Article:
(Reuters) – Geron Corp said on Wednesday its experimental drug helped more patients with a difficult-to-treat blood cancer achieve independence from routine transfusions in a late-stage trial, sending shares of the drug developer nearly 50% higher.
The drug, imetelstat, was being studied in patients with types of lower risk myelodysplastic syndromes (MDS), which requires frequent blood transfusions for patients to manage their anemia, the company said.
The drug, if approved, will enter into a market that already has players such as Bristol Myers Squibb’s Reblozyl, which has been approved by the U.S. Food and Drug Administration to treat forms of the disease.
Geron anticipates a peak market potential of $1.2 billion in the United States and some key EU countries by 2030, Chief Executive Officer John Scarlett told Reuters.
Nearly 40% of the 118 patients who were on the drug showed independence from transfusion for eight weeks, compared with 15% of the 60 patients on placebo, the company said in a statement.
The data appears to be a “better/best case scenario” for the drug’s chances at approval, said Stifel analyst Stephen Willey.
Adverse effects observed during the late-stage trial were consistent with previous trials, with low count of platelets and white blood cells among the most common, the company said.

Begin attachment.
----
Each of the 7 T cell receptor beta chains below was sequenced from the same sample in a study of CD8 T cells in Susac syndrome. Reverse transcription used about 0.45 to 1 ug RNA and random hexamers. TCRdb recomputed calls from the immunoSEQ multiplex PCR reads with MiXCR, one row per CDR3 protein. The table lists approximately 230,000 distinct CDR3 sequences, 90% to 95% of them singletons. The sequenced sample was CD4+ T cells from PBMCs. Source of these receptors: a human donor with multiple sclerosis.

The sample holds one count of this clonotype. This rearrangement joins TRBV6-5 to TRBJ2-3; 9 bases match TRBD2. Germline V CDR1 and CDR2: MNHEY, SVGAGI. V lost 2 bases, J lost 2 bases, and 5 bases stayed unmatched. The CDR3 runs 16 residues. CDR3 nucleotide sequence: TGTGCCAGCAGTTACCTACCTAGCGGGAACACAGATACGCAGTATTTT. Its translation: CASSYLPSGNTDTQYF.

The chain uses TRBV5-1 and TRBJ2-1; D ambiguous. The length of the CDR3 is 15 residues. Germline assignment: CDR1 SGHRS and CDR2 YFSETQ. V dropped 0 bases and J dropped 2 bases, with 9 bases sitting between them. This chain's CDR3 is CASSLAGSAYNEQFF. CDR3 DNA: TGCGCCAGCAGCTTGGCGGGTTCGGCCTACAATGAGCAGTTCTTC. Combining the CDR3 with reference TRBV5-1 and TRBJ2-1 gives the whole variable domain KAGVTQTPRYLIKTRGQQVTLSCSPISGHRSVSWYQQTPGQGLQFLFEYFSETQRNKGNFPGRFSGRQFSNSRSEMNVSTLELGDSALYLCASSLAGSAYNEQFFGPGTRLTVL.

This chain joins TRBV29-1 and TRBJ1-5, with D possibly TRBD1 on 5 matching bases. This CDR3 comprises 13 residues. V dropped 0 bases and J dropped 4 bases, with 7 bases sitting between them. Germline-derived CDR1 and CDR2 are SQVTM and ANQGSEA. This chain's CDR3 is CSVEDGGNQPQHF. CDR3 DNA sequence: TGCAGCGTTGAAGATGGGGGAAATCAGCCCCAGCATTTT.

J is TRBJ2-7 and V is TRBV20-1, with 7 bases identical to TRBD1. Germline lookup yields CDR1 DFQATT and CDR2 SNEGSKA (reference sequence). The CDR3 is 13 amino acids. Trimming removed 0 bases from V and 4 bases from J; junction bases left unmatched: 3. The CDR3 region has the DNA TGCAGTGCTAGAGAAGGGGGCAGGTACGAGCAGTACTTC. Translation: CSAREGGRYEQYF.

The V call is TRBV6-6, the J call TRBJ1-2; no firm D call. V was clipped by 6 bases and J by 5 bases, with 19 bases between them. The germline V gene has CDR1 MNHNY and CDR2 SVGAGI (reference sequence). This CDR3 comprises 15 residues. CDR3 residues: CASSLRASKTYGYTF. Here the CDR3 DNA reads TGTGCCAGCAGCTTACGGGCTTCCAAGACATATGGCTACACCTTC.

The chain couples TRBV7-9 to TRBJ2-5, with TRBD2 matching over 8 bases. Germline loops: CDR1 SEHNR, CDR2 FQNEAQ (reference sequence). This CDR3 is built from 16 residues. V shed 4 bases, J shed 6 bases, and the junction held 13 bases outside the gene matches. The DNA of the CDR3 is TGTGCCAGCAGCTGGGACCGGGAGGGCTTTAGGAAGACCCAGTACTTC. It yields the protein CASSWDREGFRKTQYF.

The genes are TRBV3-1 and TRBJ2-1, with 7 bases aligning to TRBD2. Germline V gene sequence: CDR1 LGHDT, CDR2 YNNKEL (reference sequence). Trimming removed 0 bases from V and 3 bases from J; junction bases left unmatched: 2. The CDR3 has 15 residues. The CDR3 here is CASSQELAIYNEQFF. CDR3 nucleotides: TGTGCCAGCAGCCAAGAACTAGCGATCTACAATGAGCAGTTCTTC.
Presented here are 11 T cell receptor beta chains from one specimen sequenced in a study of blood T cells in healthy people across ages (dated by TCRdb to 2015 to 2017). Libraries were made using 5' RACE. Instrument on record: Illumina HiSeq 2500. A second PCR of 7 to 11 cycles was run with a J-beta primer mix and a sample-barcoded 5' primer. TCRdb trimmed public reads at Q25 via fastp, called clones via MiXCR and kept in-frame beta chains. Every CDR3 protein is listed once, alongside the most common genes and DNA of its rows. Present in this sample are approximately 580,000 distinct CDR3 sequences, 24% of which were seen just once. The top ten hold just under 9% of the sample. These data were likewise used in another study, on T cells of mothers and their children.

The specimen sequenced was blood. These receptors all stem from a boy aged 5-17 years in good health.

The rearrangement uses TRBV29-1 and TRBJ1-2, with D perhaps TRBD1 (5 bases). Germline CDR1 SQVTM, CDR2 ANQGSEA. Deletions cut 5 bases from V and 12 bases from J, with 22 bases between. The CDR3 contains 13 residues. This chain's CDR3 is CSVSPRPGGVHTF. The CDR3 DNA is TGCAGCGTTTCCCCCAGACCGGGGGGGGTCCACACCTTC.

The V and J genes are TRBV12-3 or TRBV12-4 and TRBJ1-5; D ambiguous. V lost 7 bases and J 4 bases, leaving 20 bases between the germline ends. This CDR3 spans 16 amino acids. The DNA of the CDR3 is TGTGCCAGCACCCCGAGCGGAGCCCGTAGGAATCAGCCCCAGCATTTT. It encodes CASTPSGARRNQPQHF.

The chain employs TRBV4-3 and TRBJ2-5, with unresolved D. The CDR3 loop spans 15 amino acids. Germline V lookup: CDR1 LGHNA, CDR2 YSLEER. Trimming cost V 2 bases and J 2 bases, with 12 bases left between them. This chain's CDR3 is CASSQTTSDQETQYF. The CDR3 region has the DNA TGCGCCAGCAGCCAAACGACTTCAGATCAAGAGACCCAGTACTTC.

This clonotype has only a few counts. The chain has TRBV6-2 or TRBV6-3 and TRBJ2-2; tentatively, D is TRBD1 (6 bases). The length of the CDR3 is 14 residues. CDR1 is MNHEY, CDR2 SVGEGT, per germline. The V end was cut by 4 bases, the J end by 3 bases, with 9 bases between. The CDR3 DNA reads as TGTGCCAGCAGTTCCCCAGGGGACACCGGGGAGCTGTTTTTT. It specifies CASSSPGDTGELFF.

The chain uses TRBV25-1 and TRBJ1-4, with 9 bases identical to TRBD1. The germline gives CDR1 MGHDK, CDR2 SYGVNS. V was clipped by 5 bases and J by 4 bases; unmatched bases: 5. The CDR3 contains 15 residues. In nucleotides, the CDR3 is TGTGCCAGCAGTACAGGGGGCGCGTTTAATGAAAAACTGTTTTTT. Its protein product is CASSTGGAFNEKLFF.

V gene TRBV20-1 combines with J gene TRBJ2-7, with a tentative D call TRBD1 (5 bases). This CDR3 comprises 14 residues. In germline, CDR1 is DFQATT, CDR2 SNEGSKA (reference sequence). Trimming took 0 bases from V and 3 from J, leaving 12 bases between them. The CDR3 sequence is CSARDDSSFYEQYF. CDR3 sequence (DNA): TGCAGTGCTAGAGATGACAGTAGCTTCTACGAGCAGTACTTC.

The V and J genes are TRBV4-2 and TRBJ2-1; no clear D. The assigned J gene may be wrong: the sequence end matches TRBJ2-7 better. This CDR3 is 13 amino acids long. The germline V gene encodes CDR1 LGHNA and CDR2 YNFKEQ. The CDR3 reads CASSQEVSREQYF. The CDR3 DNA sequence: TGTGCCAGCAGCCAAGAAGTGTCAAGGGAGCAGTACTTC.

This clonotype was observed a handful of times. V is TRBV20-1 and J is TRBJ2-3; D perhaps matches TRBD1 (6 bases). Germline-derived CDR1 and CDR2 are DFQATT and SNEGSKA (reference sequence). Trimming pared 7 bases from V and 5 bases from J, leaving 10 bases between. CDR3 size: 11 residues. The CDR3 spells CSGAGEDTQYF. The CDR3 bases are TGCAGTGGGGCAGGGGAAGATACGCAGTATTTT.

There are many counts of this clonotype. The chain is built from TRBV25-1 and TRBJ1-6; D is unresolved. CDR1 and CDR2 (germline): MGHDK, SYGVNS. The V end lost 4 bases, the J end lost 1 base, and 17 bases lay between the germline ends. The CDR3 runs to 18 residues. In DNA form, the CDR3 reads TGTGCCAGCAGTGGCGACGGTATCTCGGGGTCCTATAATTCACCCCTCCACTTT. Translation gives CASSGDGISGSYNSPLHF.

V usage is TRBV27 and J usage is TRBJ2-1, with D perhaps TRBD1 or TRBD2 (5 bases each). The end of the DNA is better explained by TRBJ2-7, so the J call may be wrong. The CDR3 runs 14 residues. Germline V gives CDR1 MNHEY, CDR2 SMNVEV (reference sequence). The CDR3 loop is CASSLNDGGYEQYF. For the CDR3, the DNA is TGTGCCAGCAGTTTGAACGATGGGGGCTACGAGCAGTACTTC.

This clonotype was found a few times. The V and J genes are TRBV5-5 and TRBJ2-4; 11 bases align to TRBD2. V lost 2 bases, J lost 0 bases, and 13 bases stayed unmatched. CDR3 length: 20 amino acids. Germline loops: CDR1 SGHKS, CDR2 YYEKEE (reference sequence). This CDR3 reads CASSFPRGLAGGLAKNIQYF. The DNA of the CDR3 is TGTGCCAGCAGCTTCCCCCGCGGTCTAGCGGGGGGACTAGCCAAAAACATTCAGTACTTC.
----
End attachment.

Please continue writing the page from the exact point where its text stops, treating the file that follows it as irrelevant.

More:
Geron said these adverse effects were not uncommon, adding “the side effects are short lived and reversible, and do not have an increased risk of bleeding or infections.”
The company plans to file an application for U.S. approval in mid-2023.
Geron is also testing the drug for myelofibrosis, a rare type of bone marrow cancer, and expects data from an interim analysis in 2024. If approved, the drug would compete with Incyte Corp’s myelofibrosis drug, Jakafi.
Shares of California-based Geron rose 50% to $3.61 in morning trade.
(Reporting by Sriparna Roy and Leroy Leo in Bengaluru; Editing by Saumyadeb Chakrabarty and Shinjini Ganguli)
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